Although we thought Battlefield Hardline showed superb graphics and smooth gameplay when we benchmarked it during last month's week-long public beta, the pre-launch build didn't quite display Battlefield 4's wow-factor.

The good news, of course, was that Hardline could be played on fairly modest hardware using the ultra-quality pre-set, which enables 4xMSAA and allows 60fps+ at 1080p with either the GeForce GTX 770 or Radeon R9 280X.

Developed by Visceral Games and published by EA, the retail version Battlefield Hardline is now available and we are back to rerun all the beta tests along with others to see how the frame rates have changed from beta to retail.

Before we get to the benchmarks, it's worth noting a problem plaguing Nvidia users. Thankfully we only ran into it once while testing, though our tests probably don't run long enough for this bug to really rear its ugly head.

Tens of thousands of Nvidia users say that after a match or two their game crashes to the desktop giving a DirectX error message. The issue seems to be with the latest GeForce 347.88 drivers and so far there is no fix.

Testing Methodology

We used the latest AMD and Nvidia drivers on 26 DirectX 11 graphics card configurations covering most price ranges. Our test rig was outfitted with the Intel Core i7-5960X to remove CPU bottlenecks that could influence high-end GPU scores.

We used Fraps to record 60 seconds of gameplay for benchmarking but it will be a little tricky to test Battlefield Hardline because it's an online multiplayer game. In the past we have avoided such tests as generating accurate results is difficult because reproducing the same test repeatedly is a challenge. It's particularly difficult in games that have random respawn points such as Battlefield 4. (To enable Fraps, you have to hit the ~ key and type the following into the console: RenderDevice.PresentAsync 0.)

Hardline is a little easier as you can select a deploy point on the map, so we benchmarked using the 'Bank Job' map as a member of the police force and deployed in the same location. Moreover, we joined the same server which always had just a few players who didn't interfere with our testing -- this seemed preferable to joining completely empty servers.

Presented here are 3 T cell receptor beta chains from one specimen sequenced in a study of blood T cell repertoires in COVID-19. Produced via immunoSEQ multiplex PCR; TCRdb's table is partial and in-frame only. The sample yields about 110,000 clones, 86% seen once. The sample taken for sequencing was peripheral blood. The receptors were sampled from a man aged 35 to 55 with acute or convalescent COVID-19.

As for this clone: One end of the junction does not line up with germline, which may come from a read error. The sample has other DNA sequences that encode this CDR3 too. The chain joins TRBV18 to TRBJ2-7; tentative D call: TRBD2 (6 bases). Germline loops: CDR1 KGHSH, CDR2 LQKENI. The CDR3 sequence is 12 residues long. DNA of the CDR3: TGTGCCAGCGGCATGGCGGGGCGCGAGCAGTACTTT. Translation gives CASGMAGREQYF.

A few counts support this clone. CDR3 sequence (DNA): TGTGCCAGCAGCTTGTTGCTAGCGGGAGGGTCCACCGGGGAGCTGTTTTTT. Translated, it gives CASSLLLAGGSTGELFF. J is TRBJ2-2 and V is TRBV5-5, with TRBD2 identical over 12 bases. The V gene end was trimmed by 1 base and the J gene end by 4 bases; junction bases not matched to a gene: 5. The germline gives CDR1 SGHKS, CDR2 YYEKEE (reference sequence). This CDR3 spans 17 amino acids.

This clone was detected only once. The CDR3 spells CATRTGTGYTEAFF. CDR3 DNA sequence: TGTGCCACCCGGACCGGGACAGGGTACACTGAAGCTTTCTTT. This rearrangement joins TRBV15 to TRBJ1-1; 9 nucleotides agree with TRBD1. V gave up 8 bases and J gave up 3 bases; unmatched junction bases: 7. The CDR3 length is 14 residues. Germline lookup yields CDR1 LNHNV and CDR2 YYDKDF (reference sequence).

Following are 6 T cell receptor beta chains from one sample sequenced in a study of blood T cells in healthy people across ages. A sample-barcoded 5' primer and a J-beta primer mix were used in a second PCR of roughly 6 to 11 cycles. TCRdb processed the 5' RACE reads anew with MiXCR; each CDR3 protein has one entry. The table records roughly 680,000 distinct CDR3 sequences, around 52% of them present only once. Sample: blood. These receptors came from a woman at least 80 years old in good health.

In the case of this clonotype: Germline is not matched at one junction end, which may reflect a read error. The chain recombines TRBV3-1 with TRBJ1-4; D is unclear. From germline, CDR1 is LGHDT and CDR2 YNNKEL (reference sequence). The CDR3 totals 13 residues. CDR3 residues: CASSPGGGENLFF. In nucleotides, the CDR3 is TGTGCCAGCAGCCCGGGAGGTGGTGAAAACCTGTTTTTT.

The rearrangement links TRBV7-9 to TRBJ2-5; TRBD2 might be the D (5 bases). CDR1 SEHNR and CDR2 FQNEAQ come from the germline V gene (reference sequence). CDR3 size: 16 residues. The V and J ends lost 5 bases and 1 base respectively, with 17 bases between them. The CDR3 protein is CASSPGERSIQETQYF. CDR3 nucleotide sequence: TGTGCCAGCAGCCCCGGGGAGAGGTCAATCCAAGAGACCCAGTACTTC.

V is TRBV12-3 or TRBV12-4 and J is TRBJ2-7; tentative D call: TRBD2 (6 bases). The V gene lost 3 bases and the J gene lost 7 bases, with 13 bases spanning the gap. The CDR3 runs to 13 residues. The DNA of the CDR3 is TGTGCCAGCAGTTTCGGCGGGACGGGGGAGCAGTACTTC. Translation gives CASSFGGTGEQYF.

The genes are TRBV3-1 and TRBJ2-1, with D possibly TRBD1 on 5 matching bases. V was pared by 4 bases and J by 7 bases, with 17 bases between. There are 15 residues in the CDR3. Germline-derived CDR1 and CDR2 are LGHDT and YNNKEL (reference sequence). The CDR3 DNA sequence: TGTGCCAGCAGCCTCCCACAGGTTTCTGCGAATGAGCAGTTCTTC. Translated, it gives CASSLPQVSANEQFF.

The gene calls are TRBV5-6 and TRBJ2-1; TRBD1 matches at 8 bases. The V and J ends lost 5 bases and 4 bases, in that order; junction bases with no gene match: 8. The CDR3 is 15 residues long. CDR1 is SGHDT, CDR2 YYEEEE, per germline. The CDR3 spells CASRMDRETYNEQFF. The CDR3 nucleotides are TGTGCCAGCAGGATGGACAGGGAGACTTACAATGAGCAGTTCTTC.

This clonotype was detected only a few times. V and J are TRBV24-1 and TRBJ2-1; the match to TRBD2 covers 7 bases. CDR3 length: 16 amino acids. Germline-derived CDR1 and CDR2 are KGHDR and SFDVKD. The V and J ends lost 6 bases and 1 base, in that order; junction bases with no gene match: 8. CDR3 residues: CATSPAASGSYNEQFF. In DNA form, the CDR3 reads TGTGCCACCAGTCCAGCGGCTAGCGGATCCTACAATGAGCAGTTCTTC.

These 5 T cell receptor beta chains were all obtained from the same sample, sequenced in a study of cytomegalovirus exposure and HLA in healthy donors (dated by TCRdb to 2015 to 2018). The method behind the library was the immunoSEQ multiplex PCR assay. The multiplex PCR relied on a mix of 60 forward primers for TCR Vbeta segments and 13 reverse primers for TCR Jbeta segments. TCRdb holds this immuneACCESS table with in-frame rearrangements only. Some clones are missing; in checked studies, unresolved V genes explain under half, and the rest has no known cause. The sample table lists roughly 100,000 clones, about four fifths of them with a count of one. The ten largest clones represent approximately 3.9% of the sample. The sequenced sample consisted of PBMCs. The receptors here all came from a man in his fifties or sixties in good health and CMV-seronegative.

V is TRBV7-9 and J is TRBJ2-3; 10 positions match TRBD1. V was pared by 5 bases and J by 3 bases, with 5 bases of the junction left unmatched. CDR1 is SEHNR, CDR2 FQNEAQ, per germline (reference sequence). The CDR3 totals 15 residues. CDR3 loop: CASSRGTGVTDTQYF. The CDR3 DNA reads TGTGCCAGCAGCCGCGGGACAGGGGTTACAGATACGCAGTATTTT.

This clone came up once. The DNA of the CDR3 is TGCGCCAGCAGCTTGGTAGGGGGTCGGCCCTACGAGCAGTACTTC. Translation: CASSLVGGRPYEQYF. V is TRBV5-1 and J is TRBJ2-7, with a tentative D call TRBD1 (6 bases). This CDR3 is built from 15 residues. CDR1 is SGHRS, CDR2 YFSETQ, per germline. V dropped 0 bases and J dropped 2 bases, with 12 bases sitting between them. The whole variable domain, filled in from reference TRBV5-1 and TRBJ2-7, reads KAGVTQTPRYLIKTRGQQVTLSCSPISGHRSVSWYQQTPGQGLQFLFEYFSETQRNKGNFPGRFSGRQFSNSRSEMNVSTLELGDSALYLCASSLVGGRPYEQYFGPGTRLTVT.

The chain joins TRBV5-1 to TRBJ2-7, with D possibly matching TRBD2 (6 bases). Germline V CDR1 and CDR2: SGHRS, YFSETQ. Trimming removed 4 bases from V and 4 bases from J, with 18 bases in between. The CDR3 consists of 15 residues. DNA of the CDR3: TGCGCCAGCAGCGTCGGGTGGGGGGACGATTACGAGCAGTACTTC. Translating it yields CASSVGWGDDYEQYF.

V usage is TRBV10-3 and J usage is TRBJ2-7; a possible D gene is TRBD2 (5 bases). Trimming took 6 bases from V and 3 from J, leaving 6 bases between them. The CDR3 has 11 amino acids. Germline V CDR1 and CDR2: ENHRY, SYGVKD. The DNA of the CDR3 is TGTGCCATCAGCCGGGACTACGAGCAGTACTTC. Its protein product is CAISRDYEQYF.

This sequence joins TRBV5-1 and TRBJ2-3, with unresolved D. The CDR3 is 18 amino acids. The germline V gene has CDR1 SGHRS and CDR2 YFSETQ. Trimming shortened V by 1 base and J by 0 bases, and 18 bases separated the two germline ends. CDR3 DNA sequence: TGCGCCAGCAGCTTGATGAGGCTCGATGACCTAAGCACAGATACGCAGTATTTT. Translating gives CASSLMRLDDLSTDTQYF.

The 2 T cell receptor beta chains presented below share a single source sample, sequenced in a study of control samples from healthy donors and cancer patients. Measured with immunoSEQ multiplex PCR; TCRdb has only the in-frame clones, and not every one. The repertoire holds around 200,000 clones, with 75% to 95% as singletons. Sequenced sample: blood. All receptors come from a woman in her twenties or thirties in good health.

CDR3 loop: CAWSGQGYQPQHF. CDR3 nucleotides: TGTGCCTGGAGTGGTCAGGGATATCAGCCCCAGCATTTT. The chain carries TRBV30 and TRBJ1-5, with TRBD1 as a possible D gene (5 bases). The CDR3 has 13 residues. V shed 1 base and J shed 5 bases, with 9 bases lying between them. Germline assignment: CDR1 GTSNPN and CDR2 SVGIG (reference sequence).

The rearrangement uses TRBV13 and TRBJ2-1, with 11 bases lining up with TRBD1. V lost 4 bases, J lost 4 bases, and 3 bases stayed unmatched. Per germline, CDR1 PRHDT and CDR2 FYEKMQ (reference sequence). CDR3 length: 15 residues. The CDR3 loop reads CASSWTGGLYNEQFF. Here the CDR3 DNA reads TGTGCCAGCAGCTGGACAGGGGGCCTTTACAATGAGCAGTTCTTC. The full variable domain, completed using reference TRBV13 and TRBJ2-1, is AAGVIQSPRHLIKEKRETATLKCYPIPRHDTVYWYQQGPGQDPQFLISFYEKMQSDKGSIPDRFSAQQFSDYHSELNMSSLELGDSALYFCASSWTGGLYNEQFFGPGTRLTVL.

We tested using 1366x768, 1920x1080 and 2560x1600 resolutions using the 'ultra' quality preset which sets anti-aliasing to 4xMSAA and uses HBAO ambient occlusion.

Test System Specs

  • Intel Core i7-5960X(3.00GHz)
  • x4 4GB Kingston Predator DDR4-2400 (CAS 12-13-13-24)
  • Asrock X99 Extreme6 (Intel X99)
  • Silverstone Strider Series (700w)
  • Crucial MX200 1TB (SATA 6Gb/s)
  • Gigabyte Radeon R9 290X (4096MB)
  • Gigabyte Radeon R9 290 (4096MB)
  • Gigabyte Radeon R9 285 (2048MB)
  • Gigabyte Radeon R9 280X (3072MB)
  • HIS Radeon R9 270X (2048MB)
  • HIS Radeon R9 270 (2048MB)
  • HIS Radeon R7 265 (2048MB)
  • HIS Radeon HD 7970 GHz (3072MB)
  • HIS Radeon HD 7970 (3072MB)
  • HIS Radeon HD 7950 (3072MB)
  • HIS Radeon HD 7870 (2048MB)
  • HIS Radeon HD 7850 (2048MB)
  • Nvidia GeForce GTX Titan X (12288MB)
  • Gigabyte GeForce GTX 980 (4096MB)
  • Gigabyte GeForce GTX 970 (3584+512MB)
  • Gigabyte GeForce GTX 960 (2048MB)
  • Nvidia GeForce GTX Titan (6144MB)
  • Gigabyte GeForce GTX 780 Ti (3072MB)
  • Gigabyte GeForce GTX 780 (3072MB)
  • Gigabyte GeForce GTX 770 (2048MB)
  • Palit GeForce GTX 760 (2048MB)
  • Gigabyte GeForce GTX 750 Ti (2048MB)
  • Gainward GeForce GTX 680 (2048MB)
  • Gainward GeForce GTX 660 Ti (2048MB)
  • Gainward GeForce GTX 660 (2048MB)
  • Microsoft Windows 8.1 Pro 64-bit
  • Nvidia GeForce 347.88 WHQL
  • AMD Catalyst 14.12 Omega